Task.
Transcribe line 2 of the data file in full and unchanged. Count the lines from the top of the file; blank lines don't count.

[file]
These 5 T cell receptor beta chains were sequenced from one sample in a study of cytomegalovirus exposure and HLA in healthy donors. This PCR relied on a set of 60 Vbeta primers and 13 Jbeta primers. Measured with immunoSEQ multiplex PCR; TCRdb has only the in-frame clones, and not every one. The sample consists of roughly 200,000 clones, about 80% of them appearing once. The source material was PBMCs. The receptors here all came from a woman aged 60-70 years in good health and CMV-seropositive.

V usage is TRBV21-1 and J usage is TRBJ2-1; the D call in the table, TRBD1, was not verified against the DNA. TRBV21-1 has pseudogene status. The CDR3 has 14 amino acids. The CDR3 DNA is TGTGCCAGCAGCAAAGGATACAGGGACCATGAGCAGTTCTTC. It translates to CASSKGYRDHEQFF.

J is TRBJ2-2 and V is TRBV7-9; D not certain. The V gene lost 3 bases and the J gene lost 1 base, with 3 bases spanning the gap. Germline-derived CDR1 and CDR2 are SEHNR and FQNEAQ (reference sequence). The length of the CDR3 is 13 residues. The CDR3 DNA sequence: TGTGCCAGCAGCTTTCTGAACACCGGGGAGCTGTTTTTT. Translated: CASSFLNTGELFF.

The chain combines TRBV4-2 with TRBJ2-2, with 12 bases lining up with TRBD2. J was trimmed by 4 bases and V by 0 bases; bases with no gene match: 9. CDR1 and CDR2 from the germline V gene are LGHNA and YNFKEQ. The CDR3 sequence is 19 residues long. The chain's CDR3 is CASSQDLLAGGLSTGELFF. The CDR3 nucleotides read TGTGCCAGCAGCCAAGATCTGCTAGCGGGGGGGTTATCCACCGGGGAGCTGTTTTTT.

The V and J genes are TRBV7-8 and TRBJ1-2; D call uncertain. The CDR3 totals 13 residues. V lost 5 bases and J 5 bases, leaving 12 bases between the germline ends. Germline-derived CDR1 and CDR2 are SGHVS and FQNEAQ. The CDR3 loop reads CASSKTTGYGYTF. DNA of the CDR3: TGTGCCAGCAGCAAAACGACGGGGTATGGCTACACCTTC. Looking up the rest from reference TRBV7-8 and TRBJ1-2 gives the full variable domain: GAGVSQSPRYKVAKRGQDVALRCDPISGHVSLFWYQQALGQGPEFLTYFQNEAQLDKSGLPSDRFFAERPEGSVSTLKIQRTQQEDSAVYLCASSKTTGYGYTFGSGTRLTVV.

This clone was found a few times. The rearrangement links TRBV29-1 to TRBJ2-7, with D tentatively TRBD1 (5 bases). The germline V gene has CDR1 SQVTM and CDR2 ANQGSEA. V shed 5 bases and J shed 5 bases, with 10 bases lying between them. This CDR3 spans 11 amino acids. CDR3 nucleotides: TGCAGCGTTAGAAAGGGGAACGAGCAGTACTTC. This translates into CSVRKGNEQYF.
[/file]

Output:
V usage is TRBV21-1 and J usage is TRBJ2-1; the D call in the table, TRBD1, was not verified against the DNA. TRBV21-1 has pseudogene status. The CDR3 has 14 amino acids. The CDR3 DNA is TGTGCCAGCAGCAAAGGATACAGGGACCATGAGCAGTTCTTC. It translates to CASSKGYRDHEQFF.